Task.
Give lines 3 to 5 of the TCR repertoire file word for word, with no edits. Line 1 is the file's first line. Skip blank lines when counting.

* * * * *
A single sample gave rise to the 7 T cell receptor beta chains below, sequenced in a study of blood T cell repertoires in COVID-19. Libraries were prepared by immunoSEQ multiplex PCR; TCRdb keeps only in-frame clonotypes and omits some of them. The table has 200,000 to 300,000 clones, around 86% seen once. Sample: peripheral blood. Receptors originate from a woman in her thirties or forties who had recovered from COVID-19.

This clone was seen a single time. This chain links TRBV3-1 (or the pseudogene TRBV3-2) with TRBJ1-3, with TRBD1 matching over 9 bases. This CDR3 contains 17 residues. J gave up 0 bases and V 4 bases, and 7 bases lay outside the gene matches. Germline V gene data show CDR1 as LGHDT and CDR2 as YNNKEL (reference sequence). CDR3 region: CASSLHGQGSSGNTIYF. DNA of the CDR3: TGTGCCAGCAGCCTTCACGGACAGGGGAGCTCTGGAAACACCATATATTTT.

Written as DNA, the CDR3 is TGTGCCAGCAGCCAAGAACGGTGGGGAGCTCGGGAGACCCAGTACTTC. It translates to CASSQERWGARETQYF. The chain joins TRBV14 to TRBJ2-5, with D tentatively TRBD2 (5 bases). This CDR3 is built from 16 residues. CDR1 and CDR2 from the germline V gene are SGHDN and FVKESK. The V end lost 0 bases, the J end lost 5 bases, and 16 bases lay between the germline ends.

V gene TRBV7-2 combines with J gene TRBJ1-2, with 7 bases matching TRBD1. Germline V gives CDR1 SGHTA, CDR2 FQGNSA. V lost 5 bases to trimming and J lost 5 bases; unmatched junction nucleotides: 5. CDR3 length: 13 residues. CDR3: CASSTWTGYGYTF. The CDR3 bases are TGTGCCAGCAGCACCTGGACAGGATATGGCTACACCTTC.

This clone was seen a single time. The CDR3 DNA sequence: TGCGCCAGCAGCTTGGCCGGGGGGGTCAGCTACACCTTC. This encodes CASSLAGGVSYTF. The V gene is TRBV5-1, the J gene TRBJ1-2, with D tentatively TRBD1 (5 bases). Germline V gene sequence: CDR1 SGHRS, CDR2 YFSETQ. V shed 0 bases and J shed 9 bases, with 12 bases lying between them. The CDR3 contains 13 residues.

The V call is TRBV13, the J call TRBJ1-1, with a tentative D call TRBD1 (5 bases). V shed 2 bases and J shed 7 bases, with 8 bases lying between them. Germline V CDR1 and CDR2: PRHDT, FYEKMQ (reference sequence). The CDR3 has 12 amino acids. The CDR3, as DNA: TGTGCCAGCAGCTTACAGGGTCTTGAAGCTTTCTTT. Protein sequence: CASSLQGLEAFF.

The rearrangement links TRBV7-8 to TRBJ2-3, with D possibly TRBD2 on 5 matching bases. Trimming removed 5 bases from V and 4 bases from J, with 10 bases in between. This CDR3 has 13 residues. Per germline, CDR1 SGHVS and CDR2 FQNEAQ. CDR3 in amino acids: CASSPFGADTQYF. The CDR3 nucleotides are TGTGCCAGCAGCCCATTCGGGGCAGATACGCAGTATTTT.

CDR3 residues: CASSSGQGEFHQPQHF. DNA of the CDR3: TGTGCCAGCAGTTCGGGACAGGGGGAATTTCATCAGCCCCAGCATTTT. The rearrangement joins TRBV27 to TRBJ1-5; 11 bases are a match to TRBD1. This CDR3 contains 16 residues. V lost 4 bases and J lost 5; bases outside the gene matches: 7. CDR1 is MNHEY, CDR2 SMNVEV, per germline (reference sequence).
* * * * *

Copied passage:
Written as DNA, the CDR3 is TGTGCCAGCAGCCAAGAACGGTGGGGAGCTCGGGAGACCCAGTACTTC. It translates to CASSQERWGARETQYF. The chain joins TRBV14 to TRBJ2-5, with D tentatively TRBD2 (5 bases). This CDR3 is built from 16 residues. CDR1 and CDR2 from the germline V gene are SGHDN and FVKESK. The V end lost 0 bases, the J end lost 5 bases, and 16 bases lay between the germline ends.

V gene TRBV7-2 combines with J gene TRBJ1-2, with 7 bases matching TRBD1. Germline V gives CDR1 SGHTA, CDR2 FQGNSA. V lost 5 bases to trimming and J lost 5 bases; unmatched junction nucleotides: 5. CDR3 length: 13 residues. CDR3: CASSTWTGYGYTF. The CDR3 bases are TGTGCCAGCAGCACCTGGACAGGATATGGCTACACCTTC.

This clone was seen a single time. The CDR3 DNA sequence: TGCGCCAGCAGCTTGGCCGGGGGGGTCAGCTACACCTTC. This encodes CASSLAGGVSYTF. The V gene is TRBV5-1, the J gene TRBJ1-2, with D tentatively TRBD1 (5 bases). Germline V gene sequence: CDR1 SGHRS, CDR2 YFSETQ. V shed 0 bases and J shed 9 bases, with 12 bases lying between them. The CDR3 contains 13 residues.